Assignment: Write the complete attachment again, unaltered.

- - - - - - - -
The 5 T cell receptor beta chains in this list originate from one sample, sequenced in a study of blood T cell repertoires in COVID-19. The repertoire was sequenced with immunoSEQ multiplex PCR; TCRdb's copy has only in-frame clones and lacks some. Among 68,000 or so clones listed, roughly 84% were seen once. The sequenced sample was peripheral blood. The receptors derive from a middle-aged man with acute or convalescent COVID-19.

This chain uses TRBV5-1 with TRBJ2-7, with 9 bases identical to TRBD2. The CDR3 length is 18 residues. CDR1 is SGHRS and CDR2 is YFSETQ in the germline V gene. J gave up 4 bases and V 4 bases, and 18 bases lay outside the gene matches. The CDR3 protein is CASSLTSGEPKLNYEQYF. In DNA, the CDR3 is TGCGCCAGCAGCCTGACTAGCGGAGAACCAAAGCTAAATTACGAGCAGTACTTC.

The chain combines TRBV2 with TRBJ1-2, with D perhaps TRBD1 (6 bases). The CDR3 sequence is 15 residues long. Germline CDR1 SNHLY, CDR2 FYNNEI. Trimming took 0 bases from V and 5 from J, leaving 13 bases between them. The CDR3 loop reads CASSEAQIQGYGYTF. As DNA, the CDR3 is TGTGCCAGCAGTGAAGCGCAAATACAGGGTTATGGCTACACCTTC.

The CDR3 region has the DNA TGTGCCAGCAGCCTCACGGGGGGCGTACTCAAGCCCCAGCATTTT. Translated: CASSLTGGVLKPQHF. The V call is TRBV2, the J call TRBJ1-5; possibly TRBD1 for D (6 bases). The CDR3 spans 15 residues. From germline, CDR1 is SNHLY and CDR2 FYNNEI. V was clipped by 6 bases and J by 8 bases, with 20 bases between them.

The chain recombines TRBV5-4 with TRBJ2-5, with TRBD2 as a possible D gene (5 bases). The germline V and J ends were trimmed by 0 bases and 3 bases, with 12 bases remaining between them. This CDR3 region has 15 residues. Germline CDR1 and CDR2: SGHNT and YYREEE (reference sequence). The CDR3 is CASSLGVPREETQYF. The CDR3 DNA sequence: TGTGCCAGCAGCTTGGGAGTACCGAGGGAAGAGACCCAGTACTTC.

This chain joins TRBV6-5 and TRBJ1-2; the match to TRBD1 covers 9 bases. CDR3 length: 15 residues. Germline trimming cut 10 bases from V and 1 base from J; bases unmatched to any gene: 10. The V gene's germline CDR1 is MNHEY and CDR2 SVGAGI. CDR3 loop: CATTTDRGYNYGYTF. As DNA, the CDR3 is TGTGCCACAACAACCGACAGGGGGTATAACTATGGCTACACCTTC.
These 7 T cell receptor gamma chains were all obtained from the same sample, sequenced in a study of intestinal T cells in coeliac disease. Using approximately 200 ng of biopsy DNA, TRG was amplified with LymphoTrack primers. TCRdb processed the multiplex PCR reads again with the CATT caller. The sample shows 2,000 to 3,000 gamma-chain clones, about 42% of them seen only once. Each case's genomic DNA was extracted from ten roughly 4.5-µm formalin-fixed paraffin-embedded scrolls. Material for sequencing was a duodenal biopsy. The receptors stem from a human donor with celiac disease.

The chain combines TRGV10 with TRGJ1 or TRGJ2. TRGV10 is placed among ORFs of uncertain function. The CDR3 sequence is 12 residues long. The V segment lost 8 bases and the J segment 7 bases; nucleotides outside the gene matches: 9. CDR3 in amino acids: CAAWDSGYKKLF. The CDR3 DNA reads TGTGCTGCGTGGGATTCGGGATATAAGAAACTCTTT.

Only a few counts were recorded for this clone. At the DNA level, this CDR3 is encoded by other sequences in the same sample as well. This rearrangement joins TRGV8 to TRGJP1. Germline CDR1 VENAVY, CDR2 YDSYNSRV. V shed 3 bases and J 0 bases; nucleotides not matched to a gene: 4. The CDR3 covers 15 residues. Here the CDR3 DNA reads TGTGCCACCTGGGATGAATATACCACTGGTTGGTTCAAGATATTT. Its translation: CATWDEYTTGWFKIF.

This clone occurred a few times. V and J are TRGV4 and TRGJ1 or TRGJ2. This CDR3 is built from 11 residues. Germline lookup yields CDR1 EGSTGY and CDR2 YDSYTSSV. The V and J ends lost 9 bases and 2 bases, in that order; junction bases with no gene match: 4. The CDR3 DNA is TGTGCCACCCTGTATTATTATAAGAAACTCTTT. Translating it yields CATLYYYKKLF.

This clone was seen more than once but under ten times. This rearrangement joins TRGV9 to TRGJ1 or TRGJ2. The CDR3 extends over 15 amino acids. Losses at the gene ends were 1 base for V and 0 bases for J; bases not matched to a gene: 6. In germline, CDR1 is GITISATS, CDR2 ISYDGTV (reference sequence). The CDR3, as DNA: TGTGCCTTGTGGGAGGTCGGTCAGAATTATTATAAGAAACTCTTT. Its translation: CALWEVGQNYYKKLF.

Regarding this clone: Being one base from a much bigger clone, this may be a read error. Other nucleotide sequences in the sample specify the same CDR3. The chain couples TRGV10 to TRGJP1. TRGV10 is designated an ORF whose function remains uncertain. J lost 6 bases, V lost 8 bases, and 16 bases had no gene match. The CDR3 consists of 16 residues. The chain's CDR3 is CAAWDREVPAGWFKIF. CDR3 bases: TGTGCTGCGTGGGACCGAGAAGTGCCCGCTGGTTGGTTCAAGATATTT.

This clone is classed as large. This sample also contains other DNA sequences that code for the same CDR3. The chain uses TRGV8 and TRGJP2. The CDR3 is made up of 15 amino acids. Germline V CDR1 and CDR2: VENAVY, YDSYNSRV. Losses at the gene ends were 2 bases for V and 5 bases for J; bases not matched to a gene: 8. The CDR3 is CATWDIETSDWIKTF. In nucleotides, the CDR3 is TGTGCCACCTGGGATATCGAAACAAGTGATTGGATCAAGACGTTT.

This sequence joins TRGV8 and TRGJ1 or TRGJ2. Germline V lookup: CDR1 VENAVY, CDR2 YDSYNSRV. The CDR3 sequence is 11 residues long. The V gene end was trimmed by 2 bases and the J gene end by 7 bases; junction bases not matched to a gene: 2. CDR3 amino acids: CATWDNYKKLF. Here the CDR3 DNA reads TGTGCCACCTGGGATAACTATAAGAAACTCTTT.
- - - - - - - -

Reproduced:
The 5 T cell receptor beta chains in this list originate from one sample, sequenced in a study of blood T cell repertoires in COVID-19. The repertoire was sequenced with immunoSEQ multiplex PCR; TCRdb's copy has only in-frame clones and lacks some. Among 68,000 or so clones listed, roughly 84% were seen once. The sequenced sample was peripheral blood. The receptors derive from a middle-aged man with acute or convalescent COVID-19.

This chain uses TRBV5-1 with TRBJ2-7, with 9 bases identical to TRBD2. The CDR3 length is 18 residues. CDR1 is SGHRS and CDR2 is YFSETQ in the germline V gene. J gave up 4 bases and V 4 bases, and 18 bases lay outside the gene matches. The CDR3 protein is CASSLTSGEPKLNYEQYF. In DNA, the CDR3 is TGCGCCAGCAGCCTGACTAGCGGAGAACCAAAGCTAAATTACGAGCAGTACTTC.

The chain combines TRBV2 with TRBJ1-2, with D perhaps TRBD1 (6 bases). The CDR3 sequence is 15 residues long. Germline CDR1 SNHLY, CDR2 FYNNEI. Trimming took 0 bases from V and 5 from J, leaving 13 bases between them. The CDR3 loop reads CASSEAQIQGYGYTF. As DNA, the CDR3 is TGTGCCAGCAGTGAAGCGCAAATACAGGGTTATGGCTACACCTTC.

The CDR3 region has the DNA TGTGCCAGCAGCCTCACGGGGGGCGTACTCAAGCCCCAGCATTTT. Translated: CASSLTGGVLKPQHF. The V call is TRBV2, the J call TRBJ1-5; possibly TRBD1 for D (6 bases). The CDR3 spans 15 residues. From germline, CDR1 is SNHLY and CDR2 FYNNEI. V was clipped by 6 bases and J by 8 bases, with 20 bases between them.

The chain recombines TRBV5-4 with TRBJ2-5, with TRBD2 as a possible D gene (5 bases). The germline V and J ends were trimmed by 0 bases and 3 bases, with 12 bases remaining between them. This CDR3 region has 15 residues. Germline CDR1 and CDR2: SGHNT and YYREEE (reference sequence). The CDR3 is CASSLGVPREETQYF. The CDR3 DNA sequence: TGTGCCAGCAGCTTGGGAGTACCGAGGGAAGAGACCCAGTACTTC.

This chain joins TRBV6-5 and TRBJ1-2; the match to TRBD1 covers 9 bases. CDR3 length: 15 residues. Germline trimming cut 10 bases from V and 1 base from J; bases unmatched to any gene: 10. The V gene's germline CDR1 is MNHEY and CDR2 SVGAGI. CDR3 loop: CATTTDRGYNYGYTF. As DNA, the CDR3 is TGTGCCACAACAACCGACAGGGGGTATAACTATGGCTACACCTTC.
These 7 T cell receptor gamma chains were all obtained from the same sample, sequenced in a study of intestinal T cells in coeliac disease. Using approximately 200 ng of biopsy DNA, TRG was amplified with LymphoTrack primers. TCRdb processed the multiplex PCR reads again with the CATT caller. The sample shows 2,000 to 3,000 gamma-chain clones, about 42% of them seen only once. Each case's genomic DNA was extracted from ten roughly 4.5-µm formalin-fixed paraffin-embedded scrolls. Material for sequencing was a duodenal biopsy. The receptors stem from a human donor with celiac disease.

The chain combines TRGV10 with TRGJ1 or TRGJ2. TRGV10 is placed among ORFs of uncertain function. The CDR3 sequence is 12 residues long. The V segment lost 8 bases and the J segment 7 bases; nucleotides outside the gene matches: 9. CDR3 in amino acids: CAAWDSGYKKLF. The CDR3 DNA reads TGTGCTGCGTGGGATTCGGGATATAAGAAACTCTTT.

Only a few counts were recorded for this clone. At the DNA level, this CDR3 is encoded by other sequences in the same sample as well. This rearrangement joins TRGV8 to TRGJP1. Germline CDR1 VENAVY, CDR2 YDSYNSRV. V shed 3 bases and J 0 bases; nucleotides not matched to a gene: 4. The CDR3 covers 15 residues. Here the CDR3 DNA reads TGTGCCACCTGGGATGAATATACCACTGGTTGGTTCAAGATATTT. Its translation: CATWDEYTTGWFKIF.

This clone occurred a few times. V and J are TRGV4 and TRGJ1 or TRGJ2. This CDR3 is built from 11 residues. Germline lookup yields CDR1 EGSTGY and CDR2 YDSYTSSV. The V and J ends lost 9 bases and 2 bases, in that order; junction bases with no gene match: 4. The CDR3 DNA is TGTGCCACCCTGTATTATTATAAGAAACTCTTT. Translating it yields CATLYYYKKLF.

This clone was seen more than once but under ten times. This rearrangement joins TRGV9 to TRGJ1 or TRGJ2. The CDR3 extends over 15 amino acids. Losses at the gene ends were 1 base for V and 0 bases for J; bases not matched to a gene: 6. In germline, CDR1 is GITISATS, CDR2 ISYDGTV (reference sequence). The CDR3, as DNA: TGTGCCTTGTGGGAGGTCGGTCAGAATTATTATAAGAAACTCTTT. Its translation: CALWEVGQNYYKKLF.

Regarding this clone: Being one base from a much bigger clone, this may be a read error. Other nucleotide sequences in the sample specify the same CDR3. The chain couples TRGV10 to TRGJP1. TRGV10 is designated an ORF whose function remains uncertain. J lost 6 bases, V lost 8 bases, and 16 bases had no gene match. The CDR3 consists of 16 residues. The chain's CDR3 is CAAWDREVPAGWFKIF. CDR3 bases: TGTGCTGCGTGGGACCGAGAAGTGCCCGCTGGTTGGTTCAAGATATTT.

This clone is classed as large. This sample also contains other DNA sequences that code for the same CDR3. The chain uses TRGV8 and TRGJP2. The CDR3 is made up of 15 amino acids. Germline V CDR1 and CDR2: VENAVY, YDSYNSRV. Losses at the gene ends were 2 bases for V and 5 bases for J; bases not matched to a gene: 8. The CDR3 is CATWDIETSDWIKTF. In nucleotides, the CDR3 is TGTGCCACCTGGGATATCGAAACAAGTGATTGGATCAAGACGTTT.

This sequence joins TRGV8 and TRGJ1 or TRGJ2. Germline V lookup: CDR1 VENAVY, CDR2 YDSYNSRV. The CDR3 sequence is 11 residues long. The V gene end was trimmed by 2 bases and the J gene end by 7 bases; junction bases not matched to a gene: 2. CDR3 amino acids: CATWDNYKKLF. Here the CDR3 DNA reads TGTGCCACCTGGGATAACTATAAGAAACTCTTT.